Movie Review Capsules for July 25

Catholic News Service

7/25/2014

NEW YORK (CNS) -- The following are capsule reviews of movies recently reviewed by Catholic News Service.

"And So It Goes" (Clarius)

The indignities of romance in one's 60s entwine with a mortifyingly weak and implausible script for an aging couple played by Michael Douglas and Diane Keaton, he a grumpy real estate agent, she a lissome aspiring singer. Director Rob Reiner and screenwriter Mark Andrus have nothing new to say about either the vicissitudes of aging or the need to connect with family members as Douglas' character learns compassion from his granddaughter (Sterling Jerins) then demonstrates it by aiding Keaton's late-life career. Implied pre-marital sexual activity, a scene of childbirth, a few uses of profanity, fleeting crass language. The Catholic News Service classification is A-III -- adults. The Motion Picture Association of America rating is PG-13 -- parents strongly cautioned. Some material may be inappropriate for children under 13.

"Boyhood" (IFC)

In a film shot in 39 days over the course of 12 years, writer-director Richard Linklater sets out to chart "the rocky terrain of childhood" as no one has done before. The result is a unique cinematic experience, as characters age naturally — if not gracefully — on the big screen. This is a work of fiction, however, not a documentary, and its tone of moral indifference ultimately will not resonate well with viewers of faith or with those who cherish the loving bonds of family. We follow a boy (Ellar Coltrane) from age 6 to 18, as well as his sister (Lorelei Linklater) and his divorced parents (Patricia Arquette and Ethan Hawke). Mom and Dad's split looms large as the children are forced to deal with both parents' inadequacies and their opposing methods of parenting, a situation made all the more challenging when Mom remarries (twice), and Dad finds another wife. In the end, the bratty kids essentially raise themselves, and decide on their own what is right and wrong. Along the way, the protagonist's journey — which includes drinking beer in middle school, and smoking pot and having sex in high school — is presented to the audience as perfectly natural, even normal. A benign attitude toward drug and underage alcohol use, teenage sex, and contraception, an ambivalent portrayal of religion, occasional profanity, frequent crude language. The Catholic News Service classification is L -- limited adult audience, films whose problematic content many adults would find troubling. The Motion Picture Association of America rating is R -- restricted. Under 17 requires accompanying parent or adult guardian.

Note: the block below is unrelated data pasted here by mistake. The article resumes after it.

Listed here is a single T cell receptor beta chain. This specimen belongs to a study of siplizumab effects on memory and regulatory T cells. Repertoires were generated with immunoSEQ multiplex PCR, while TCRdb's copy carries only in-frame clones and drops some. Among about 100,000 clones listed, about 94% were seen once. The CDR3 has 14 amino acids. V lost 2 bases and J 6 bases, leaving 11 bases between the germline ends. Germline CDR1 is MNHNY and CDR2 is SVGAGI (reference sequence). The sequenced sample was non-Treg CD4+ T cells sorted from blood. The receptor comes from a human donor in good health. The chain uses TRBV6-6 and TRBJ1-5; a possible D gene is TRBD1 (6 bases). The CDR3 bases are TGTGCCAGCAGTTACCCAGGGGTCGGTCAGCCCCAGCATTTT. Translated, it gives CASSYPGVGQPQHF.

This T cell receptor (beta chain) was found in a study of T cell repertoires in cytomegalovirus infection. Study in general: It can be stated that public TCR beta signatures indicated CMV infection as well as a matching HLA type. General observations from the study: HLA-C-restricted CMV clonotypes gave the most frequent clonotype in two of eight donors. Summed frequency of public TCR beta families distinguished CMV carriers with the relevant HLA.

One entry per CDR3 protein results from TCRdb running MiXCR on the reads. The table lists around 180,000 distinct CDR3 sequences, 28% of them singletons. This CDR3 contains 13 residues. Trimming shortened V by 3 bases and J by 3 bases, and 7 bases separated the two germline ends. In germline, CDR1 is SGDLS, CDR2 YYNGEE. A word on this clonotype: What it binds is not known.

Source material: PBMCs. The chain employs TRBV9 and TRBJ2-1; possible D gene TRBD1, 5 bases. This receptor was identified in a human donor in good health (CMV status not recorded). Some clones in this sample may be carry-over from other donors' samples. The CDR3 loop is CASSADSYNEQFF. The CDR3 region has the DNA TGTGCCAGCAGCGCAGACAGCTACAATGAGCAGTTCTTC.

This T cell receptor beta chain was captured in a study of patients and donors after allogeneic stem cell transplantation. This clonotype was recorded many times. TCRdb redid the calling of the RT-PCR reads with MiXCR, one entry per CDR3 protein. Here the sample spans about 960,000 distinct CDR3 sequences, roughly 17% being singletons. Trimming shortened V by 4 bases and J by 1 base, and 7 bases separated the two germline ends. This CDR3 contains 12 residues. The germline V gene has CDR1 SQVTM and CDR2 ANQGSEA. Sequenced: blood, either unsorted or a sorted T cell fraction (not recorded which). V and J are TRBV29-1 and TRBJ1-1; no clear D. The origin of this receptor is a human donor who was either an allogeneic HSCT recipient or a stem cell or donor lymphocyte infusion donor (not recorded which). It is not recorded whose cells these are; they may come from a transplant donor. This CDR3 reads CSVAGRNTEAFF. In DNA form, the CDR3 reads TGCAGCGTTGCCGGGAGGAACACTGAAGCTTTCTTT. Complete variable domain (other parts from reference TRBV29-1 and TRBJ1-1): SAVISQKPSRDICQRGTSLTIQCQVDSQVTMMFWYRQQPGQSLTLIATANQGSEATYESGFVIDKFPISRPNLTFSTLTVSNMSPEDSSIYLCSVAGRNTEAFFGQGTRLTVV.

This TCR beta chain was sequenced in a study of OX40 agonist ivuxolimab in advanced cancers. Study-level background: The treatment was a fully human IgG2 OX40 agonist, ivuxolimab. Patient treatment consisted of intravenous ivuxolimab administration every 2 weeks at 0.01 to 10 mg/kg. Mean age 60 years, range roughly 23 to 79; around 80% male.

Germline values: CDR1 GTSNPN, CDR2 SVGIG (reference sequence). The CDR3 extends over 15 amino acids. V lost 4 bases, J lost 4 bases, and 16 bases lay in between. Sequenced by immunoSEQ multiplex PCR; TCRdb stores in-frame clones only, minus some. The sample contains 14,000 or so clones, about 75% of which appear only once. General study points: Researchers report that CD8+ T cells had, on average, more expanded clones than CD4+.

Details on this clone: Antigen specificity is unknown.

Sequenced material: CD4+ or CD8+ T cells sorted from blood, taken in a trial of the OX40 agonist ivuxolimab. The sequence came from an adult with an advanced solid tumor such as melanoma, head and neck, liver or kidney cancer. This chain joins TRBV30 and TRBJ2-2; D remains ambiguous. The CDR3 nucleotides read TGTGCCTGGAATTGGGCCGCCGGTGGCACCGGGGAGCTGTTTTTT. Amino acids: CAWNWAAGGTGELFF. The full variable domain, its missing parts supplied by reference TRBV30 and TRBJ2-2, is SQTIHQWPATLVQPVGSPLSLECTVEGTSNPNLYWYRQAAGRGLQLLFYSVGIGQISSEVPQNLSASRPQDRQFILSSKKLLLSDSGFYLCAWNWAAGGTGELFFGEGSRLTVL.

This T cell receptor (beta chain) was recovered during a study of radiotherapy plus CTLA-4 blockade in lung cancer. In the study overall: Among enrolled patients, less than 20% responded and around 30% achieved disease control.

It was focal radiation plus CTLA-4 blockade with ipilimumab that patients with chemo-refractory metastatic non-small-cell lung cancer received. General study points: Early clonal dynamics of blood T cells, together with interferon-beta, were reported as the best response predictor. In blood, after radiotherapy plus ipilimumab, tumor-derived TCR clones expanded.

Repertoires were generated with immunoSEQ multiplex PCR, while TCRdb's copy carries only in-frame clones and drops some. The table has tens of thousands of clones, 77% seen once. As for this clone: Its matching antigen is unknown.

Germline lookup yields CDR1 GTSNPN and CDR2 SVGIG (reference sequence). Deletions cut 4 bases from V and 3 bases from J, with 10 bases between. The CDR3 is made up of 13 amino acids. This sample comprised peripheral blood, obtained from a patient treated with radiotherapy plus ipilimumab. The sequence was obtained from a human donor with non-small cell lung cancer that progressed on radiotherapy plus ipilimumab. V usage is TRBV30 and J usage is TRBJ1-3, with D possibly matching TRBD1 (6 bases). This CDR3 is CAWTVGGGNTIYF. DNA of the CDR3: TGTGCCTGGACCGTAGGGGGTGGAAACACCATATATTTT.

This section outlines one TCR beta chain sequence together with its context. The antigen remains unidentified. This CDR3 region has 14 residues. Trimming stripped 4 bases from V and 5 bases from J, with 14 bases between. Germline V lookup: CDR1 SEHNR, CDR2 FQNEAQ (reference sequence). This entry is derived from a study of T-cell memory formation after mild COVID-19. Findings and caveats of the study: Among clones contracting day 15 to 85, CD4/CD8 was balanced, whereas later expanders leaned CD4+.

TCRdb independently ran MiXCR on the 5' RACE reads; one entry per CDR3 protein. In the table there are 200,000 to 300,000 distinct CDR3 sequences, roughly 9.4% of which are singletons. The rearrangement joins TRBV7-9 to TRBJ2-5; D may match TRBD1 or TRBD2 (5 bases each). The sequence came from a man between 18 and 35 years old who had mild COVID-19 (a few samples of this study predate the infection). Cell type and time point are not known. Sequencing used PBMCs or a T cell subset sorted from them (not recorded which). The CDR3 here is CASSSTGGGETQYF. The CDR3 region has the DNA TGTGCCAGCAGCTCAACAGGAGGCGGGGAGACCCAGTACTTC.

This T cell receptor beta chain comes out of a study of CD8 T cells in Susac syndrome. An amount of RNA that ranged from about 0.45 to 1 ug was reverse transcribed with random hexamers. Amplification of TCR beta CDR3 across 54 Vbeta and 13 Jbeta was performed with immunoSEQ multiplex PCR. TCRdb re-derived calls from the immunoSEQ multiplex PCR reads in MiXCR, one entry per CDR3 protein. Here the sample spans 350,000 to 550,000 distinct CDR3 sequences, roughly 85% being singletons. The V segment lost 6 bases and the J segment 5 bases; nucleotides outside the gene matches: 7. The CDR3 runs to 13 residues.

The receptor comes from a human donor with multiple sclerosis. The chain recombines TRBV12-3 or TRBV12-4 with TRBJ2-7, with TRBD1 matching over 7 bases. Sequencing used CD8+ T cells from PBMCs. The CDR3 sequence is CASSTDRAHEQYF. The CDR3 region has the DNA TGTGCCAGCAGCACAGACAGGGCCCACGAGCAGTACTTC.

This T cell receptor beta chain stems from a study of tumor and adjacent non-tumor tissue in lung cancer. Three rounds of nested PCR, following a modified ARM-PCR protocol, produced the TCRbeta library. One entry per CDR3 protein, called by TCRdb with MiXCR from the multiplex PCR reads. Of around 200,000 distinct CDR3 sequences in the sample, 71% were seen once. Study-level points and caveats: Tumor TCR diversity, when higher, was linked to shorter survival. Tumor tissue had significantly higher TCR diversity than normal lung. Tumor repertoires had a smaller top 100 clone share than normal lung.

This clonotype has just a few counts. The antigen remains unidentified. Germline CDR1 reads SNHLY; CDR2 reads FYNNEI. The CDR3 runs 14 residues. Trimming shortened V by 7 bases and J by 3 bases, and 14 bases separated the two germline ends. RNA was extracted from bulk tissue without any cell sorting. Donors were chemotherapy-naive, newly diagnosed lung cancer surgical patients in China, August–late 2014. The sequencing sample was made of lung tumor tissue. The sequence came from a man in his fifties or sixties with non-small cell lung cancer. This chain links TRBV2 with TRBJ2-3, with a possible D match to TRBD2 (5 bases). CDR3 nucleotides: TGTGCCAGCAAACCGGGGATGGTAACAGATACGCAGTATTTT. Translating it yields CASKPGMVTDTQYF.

"Lucy" (Universal)

Giddy sci-fi notions pepper this bizarre action thriller in which an unwilling drug mule (Scarlett Johansson) is accidentally exposed to the cutting-edge narcotic that's been implanted in her at the direction of a Taiwanese crime lord (Choi Min Sik). The startling result is that she rapidly begins using more and more of her brain's untapped capacity for thought, a process that not only enables her to escape, but keeps her several steps ahead of the pursuing bad guys (led by Nicolas Phongpheth) who chase her even as she tries to turn her experience to the benefit of science under the guidance of an academic (Morgan Freeman) who's an expert on the subject of evolutionary consciousness. No one can accuse French writer-director Luc Besson of having made a dull film. But, as his protagonist approaches intellectual totality, she gains the ability to control the material world while her ever-deepening insights into the nature of things have more to do with a sort of low-rent Zen Buddhism than with revealed religion. These philosophical factors, together with a steady stream of nasty mayhem, suggest a wary stance would be best, even for adults. Themes requiring mature discernment, considerable gory violence, drug use, a scene of sexual aggression, about a half-dozen crude terms. The Catholic News Service classification is L -- limited adult audience, films whose problematic content many adults would find troubling. The Motion Picture Association of America rating is R -- restricted. Under 17 requires accompanying parent or adult guardian.

The following is a current list of CNA classifications and MP

Copyright (c) 2014 Catholic News Service/U.S. Conference of Catholic Bishops  

NEW YORK (CNS) -- The following are capsule reviews of movies recently reviewed by Catholic News Service: "And So It Goes" (Clarius); "Boyhood" (IFC); "Lucy" (Universal)

Published
Back